What is a Dental Hygienist? Brief Overview:
According to the Bureau of Labor Statistics, dental hygienists also help teach patients about proper oral hygiene and preventative care, as well as examining teeth and recording any abnormalities or areas of concern for the dentist to examine further and treat if necessary.
Degree Programs for Dental Hygienists:
According to the American Dental Hygienists' Association (ADHA), there are education programs offering associate's (86 credit hours) and bachelor's degrees (122 credit hours). Degree programs should be accredited by CODA (Commission on Dental Accreditation). Both types of programs prepare students for certification and a career as a dental hygienist.
For those professionals interested in teaching in dental hygiene programs, or for research or administrative roles, a master's degree is available in dental hygiene.
The average cost of an associate's degree is about $30,000, and about $45,000 for a bachelor's degree in dental hygiene, according to the ADHA.
Requirements for Admission into a Dental Hygienist Degree Program:
- High school diploma or GED
- Minimum high school grade average of C level, must include courses in math, biology, chemistry, and English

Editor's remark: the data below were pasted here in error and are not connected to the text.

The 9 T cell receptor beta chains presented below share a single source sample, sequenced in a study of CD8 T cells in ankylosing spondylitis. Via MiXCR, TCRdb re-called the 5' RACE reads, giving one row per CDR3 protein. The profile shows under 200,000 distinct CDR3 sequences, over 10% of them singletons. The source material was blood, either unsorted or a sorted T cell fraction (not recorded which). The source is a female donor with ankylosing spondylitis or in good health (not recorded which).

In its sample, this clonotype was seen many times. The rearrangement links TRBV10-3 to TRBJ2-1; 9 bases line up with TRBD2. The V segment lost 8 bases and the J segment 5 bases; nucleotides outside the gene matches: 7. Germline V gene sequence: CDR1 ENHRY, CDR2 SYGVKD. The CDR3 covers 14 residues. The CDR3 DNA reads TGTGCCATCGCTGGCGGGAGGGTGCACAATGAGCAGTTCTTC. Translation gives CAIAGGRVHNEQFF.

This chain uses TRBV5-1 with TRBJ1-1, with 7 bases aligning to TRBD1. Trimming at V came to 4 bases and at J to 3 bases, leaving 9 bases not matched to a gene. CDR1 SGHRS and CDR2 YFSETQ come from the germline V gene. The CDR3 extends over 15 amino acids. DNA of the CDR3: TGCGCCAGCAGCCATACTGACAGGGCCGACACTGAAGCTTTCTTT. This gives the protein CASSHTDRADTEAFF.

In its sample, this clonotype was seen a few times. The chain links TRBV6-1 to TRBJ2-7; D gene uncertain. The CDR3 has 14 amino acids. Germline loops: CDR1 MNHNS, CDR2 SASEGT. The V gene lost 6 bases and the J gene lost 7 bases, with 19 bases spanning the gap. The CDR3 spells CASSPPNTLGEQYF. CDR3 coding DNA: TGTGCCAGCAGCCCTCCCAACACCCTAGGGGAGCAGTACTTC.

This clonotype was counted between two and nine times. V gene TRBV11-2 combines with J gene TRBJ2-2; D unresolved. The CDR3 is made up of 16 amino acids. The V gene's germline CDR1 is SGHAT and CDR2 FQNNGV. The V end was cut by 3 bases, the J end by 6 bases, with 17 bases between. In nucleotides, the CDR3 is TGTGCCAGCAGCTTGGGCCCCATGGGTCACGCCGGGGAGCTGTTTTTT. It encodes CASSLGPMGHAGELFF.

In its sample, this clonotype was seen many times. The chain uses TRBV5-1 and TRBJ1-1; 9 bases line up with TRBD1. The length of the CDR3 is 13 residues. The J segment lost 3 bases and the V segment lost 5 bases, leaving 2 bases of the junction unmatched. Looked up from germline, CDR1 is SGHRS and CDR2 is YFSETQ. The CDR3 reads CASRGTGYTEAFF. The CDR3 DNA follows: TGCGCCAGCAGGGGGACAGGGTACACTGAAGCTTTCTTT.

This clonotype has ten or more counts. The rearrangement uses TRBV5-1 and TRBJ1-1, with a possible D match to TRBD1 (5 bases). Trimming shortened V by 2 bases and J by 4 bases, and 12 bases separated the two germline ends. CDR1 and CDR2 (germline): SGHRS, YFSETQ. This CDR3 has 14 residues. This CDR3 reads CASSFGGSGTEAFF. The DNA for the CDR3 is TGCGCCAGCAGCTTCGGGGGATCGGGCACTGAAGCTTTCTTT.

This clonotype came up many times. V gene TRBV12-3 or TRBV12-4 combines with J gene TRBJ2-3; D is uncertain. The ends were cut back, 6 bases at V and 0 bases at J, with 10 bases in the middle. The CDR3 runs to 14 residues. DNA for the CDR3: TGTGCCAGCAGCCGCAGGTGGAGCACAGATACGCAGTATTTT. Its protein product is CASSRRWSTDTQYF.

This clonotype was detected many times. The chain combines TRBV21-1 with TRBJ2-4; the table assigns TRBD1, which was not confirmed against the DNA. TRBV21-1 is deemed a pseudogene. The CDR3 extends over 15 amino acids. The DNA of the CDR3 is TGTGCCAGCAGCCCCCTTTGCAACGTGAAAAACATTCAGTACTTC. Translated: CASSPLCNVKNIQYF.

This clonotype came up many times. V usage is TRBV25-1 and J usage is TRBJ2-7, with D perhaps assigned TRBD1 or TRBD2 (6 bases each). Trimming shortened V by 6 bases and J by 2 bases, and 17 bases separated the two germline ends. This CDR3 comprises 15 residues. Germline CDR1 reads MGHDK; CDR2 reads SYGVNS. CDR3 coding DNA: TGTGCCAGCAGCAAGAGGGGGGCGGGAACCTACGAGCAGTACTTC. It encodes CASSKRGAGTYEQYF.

- 40 college hours of pre-requisite courses, typically including chemistry, psychology, English, speech
Work Environment and Schedule for Dental Hygienists:
The schedules can vary, but can range from part-time to full-time based on the needs of the employer and employee. The flexibility of scheduling is one of many draws for careers in dental hygiene. Additionally, hours are limited to standard dentist office hours, so dental hygienists do not have to work nights or weekends, like many other healthcare professionals often must.
Job Outlook for Dental Hygienists:
This percentage represents the addition of about 62,900 jobs from 2008-2018 for dental hygienists!
Salary for Dental Hygienists:
Benefits vary by employer, and usually are limited to dental hygienists who work full-time.